Three firms charged in connection with the Rochester schools modernization project
The US Attorney's Office has filed charges against three businesses for defrauding the Rochester schools modernization program.
Journee Construction Inc., Bell Mechanical Contractors, and Kaplan Schmidt Electric were under investigation relating to the improper use of "pass through" minority contractors, according to a statement released Tuesday from US Attorney James Kennedy, Western District of New York.
Kennedy's statement alleges that the three companies conspired with contractors between April 2013 and November 2013 and submitted required documents that "falsely and fraudulently represented that contractors hired for program projects had compiled with the Diversity Plan established for the program. "
"In truth and fact," the statement says, "the contractors did not comply, and did not intend to comply."
The government entered into a deferred prosecution agreement with each of the defendants with terms each of them must meet: fully cooperate with the government's ongoing investigation and conduct all of future business in compliance with all laws and regulations.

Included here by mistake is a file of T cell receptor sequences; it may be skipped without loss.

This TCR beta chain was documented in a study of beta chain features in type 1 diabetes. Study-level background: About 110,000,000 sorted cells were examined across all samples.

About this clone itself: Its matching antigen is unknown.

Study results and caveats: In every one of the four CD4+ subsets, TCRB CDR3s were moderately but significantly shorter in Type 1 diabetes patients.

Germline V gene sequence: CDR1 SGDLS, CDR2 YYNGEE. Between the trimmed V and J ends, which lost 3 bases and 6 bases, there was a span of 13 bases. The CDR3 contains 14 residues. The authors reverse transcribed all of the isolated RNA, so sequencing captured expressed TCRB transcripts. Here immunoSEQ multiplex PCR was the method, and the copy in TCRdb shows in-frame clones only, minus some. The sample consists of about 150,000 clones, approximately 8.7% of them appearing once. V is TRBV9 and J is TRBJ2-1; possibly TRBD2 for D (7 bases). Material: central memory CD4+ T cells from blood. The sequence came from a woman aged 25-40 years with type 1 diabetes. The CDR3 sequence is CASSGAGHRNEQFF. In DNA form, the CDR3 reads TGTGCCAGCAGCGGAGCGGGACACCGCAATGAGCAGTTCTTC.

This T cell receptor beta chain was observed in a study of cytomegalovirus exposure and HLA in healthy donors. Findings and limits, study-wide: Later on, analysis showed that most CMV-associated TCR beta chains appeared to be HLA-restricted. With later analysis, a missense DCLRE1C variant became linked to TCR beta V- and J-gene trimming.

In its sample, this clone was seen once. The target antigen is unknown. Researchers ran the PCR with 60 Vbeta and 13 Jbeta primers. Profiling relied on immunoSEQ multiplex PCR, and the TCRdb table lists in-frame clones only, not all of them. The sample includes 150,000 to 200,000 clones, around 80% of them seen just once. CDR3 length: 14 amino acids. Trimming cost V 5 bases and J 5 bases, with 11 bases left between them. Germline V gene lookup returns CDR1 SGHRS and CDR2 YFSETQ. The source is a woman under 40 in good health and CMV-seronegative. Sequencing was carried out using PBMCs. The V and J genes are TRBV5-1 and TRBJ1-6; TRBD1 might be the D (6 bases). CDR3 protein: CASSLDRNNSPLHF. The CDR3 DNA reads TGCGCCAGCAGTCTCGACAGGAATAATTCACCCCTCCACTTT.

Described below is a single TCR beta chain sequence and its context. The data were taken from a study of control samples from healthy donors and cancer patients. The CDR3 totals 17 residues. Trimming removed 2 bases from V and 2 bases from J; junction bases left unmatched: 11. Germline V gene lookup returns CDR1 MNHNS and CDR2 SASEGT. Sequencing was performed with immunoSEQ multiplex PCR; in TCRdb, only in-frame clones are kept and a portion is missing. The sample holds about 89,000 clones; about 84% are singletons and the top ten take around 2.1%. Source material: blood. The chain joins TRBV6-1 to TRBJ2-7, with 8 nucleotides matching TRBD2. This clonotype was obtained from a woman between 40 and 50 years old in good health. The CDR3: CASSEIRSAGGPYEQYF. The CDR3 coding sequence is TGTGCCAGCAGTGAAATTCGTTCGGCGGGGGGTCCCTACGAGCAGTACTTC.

The three companies are also required to pay financial penalties: Journee Construction will pay $70,000; Bell Mechanical Contractors will pay $50,000; and Kaplan Schmidt Electric will pay $25,000.
The charges will be dismissed if the companies comply with all terms of their agreement.
The Rochester office of the FBI is conducting the probe into the schools modernization project contractors.
The schools modernization project is a $1.2 billion construction project now in its third phase. The mammoth project, which began more than a decade ago, has fully renovated many city schools, including East Upper and Lower, School 58, School 16, and Monroe High School. The state has reimbursed much of the cost of the project.
A key component of the project was providing job training and employment for minority contractors, some of whom were too small to meet all the requirements needed, so they became subcontractors for larger firms.
Kennedy's statement said that the charges against the companies means that they have only been accused of a crime, but they are presumed innocent until and unless proven guilty.
Tim Macaluso is a CITY Newspaper reporter.